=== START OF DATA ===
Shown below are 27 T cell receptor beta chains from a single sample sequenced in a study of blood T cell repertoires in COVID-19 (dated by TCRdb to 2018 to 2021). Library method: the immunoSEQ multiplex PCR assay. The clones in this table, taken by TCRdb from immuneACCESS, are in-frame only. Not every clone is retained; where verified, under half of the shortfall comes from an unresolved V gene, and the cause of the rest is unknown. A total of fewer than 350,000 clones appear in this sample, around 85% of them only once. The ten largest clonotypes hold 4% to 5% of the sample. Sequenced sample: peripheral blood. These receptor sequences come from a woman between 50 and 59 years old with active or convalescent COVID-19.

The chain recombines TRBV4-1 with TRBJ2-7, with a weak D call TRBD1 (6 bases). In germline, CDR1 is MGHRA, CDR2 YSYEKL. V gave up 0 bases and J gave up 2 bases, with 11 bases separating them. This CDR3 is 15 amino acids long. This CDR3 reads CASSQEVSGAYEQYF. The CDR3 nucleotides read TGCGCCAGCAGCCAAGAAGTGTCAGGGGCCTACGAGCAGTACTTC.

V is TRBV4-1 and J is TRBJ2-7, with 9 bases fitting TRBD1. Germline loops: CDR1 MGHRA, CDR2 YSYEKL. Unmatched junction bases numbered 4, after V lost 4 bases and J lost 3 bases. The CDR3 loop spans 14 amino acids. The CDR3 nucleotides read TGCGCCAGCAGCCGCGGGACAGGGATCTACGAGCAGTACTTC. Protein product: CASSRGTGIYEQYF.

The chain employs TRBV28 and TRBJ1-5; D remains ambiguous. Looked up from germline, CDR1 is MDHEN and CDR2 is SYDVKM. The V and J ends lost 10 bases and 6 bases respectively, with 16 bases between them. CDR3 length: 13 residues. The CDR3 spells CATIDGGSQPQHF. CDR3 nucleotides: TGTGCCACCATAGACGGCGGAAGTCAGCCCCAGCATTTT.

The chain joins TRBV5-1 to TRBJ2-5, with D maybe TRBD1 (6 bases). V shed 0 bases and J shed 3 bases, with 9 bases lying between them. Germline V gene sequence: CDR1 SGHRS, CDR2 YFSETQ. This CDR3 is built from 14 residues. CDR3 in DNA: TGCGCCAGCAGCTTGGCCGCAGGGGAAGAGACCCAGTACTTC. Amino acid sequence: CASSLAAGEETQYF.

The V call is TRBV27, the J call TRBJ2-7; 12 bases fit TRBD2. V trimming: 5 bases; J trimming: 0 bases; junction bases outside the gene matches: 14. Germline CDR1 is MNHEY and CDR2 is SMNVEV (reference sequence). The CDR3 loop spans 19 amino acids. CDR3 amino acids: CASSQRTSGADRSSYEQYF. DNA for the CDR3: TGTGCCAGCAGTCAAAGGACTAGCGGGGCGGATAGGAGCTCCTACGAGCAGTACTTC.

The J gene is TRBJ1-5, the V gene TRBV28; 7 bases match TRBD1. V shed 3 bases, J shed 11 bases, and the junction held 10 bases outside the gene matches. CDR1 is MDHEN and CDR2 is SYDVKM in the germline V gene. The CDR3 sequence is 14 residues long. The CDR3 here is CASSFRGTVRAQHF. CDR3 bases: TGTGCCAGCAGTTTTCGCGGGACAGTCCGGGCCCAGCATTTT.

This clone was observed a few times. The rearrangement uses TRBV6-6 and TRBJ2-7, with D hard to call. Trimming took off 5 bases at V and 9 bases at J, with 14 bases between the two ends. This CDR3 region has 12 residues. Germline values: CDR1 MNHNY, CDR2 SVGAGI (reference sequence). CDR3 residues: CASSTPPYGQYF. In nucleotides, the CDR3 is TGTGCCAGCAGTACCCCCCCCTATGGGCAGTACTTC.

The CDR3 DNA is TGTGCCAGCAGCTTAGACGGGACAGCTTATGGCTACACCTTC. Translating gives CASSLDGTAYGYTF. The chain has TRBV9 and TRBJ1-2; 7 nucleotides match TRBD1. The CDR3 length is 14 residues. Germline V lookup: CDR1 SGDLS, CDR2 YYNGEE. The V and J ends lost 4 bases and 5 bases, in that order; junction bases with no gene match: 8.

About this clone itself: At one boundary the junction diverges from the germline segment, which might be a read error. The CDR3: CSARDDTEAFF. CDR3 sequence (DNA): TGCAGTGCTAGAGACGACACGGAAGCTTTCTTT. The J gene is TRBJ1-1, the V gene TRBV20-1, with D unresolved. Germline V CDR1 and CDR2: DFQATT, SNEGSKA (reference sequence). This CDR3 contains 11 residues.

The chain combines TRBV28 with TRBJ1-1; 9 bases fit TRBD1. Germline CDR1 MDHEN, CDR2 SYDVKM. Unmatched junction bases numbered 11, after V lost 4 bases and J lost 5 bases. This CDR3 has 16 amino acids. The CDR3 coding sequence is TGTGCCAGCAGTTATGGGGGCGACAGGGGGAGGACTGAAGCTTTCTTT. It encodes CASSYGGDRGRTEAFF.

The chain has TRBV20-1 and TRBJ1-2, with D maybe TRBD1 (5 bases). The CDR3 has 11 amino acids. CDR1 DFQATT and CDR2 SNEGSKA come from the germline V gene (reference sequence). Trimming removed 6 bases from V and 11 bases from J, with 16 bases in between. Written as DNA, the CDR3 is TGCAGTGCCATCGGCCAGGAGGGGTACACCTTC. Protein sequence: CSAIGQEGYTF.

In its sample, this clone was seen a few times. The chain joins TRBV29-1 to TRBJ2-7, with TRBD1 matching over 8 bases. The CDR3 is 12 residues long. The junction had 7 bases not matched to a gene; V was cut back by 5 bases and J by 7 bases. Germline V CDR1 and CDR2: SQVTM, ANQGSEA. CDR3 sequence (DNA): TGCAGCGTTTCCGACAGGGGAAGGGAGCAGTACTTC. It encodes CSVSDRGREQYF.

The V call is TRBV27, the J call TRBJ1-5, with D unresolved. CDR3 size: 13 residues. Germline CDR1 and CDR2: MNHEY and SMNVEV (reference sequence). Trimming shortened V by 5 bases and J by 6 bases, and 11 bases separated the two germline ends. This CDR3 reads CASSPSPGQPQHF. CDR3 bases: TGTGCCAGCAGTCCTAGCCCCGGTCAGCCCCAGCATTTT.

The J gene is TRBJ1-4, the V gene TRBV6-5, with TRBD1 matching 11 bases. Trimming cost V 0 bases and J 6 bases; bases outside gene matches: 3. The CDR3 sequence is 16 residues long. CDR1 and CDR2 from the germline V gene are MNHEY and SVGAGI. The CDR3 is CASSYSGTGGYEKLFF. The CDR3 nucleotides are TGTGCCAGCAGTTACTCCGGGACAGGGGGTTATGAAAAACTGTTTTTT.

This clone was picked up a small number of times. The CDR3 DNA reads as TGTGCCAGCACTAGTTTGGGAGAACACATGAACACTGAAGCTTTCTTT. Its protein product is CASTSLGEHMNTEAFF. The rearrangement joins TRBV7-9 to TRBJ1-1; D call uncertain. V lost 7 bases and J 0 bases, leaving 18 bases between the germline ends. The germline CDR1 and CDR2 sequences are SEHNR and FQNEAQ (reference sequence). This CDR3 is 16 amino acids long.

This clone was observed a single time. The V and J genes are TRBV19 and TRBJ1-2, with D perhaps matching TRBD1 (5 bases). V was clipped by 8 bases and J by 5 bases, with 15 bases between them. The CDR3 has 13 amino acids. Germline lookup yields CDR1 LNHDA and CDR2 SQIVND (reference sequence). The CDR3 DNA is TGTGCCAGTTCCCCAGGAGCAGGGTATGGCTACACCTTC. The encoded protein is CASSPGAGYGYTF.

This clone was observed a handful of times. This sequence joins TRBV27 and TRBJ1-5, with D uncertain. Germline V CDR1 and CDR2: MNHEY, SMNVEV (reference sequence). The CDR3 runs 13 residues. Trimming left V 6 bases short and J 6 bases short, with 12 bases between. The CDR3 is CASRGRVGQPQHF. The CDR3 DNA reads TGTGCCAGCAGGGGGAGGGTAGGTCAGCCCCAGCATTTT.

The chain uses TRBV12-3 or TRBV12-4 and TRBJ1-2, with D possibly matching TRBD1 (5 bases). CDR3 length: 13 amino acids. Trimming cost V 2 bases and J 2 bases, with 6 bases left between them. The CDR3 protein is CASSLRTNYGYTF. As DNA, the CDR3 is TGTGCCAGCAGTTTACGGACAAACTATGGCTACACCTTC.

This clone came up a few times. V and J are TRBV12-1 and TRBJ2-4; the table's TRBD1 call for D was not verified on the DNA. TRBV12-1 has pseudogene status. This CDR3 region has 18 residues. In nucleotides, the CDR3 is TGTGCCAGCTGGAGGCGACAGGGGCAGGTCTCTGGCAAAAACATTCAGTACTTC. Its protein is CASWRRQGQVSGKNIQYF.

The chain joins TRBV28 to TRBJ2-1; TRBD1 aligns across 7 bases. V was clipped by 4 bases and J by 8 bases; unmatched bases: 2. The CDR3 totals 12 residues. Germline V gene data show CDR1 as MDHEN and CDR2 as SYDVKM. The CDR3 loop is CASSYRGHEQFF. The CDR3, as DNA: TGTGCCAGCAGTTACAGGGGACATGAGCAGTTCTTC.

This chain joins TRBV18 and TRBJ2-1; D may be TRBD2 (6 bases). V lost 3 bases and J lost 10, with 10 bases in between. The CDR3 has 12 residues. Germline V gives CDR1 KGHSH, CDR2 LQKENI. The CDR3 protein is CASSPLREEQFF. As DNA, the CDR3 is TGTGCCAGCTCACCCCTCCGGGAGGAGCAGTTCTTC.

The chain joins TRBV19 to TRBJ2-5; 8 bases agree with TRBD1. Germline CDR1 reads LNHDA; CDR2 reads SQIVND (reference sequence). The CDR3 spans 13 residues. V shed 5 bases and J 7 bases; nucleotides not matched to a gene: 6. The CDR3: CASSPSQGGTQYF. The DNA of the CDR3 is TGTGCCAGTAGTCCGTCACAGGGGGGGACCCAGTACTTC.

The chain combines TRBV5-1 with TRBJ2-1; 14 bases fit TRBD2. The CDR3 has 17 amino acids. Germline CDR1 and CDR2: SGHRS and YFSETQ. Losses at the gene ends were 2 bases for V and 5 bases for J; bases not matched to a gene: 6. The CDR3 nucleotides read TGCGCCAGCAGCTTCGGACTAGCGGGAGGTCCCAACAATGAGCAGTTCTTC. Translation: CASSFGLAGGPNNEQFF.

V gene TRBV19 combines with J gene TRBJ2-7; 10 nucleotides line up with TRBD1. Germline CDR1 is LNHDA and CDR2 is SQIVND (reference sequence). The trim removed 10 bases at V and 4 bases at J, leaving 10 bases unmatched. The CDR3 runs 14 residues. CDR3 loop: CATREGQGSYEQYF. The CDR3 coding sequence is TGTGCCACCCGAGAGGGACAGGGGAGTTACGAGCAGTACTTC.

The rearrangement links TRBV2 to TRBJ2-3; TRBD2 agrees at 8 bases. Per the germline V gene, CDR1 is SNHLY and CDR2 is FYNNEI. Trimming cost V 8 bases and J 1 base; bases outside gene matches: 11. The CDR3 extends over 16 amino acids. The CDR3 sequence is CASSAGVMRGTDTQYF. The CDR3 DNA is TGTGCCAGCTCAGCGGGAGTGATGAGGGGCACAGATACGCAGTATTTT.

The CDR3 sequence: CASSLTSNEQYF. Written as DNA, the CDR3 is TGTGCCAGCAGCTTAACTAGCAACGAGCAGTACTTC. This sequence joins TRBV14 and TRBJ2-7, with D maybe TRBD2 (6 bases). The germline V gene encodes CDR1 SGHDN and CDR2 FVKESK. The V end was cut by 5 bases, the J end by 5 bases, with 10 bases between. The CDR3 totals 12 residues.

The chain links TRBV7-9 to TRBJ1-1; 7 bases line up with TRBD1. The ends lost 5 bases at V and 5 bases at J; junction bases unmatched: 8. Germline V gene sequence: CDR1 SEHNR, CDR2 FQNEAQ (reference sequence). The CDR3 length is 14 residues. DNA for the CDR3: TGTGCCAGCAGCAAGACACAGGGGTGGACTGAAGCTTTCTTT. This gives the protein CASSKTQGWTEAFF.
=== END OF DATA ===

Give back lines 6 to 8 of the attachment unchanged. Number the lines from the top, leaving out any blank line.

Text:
The V call is TRBV27, the J call TRBJ2-7; 12 bases fit TRBD2. V trimming: 5 bases; J trimming: 0 bases; junction bases outside the gene matches: 14. Germline CDR1 is MNHEY and CDR2 is SMNVEV (reference sequence). The CDR3 loop spans 19 amino acids. CDR3 amino acids: CASSQRTSGADRSSYEQYF. DNA for the CDR3: TGTGCCAGCAGTCAAAGGACTAGCGGGGCGGATAGGAGCTCCTACGAGCAGTACTTC.

The J gene is TRBJ1-5, the V gene TRBV28; 7 bases match TRBD1. V shed 3 bases, J shed 11 bases, and the junction held 10 bases outside the gene matches. CDR1 is MDHEN and CDR2 is SYDVKM in the germline V gene. The CDR3 sequence is 14 residues long. The CDR3 here is CASSFRGTVRAQHF. CDR3 bases: TGTGCCAGCAGTTTTCGCGGGACAGTCCGGGCCCAGCATTTT.

This clone was observed a few times. The rearrangement uses TRBV6-6 and TRBJ2-7, with D hard to call. Trimming took off 5 bases at V and 9 bases at J, with 14 bases between the two ends. This CDR3 region has 12 residues. Germline values: CDR1 MNHNY, CDR2 SVGAGI (reference sequence). CDR3 residues: CASSTPPYGQYF. In nucleotides, the CDR3 is TGTGCCAGCAGTACCCCCCCCTATGGGCAGTACTTC.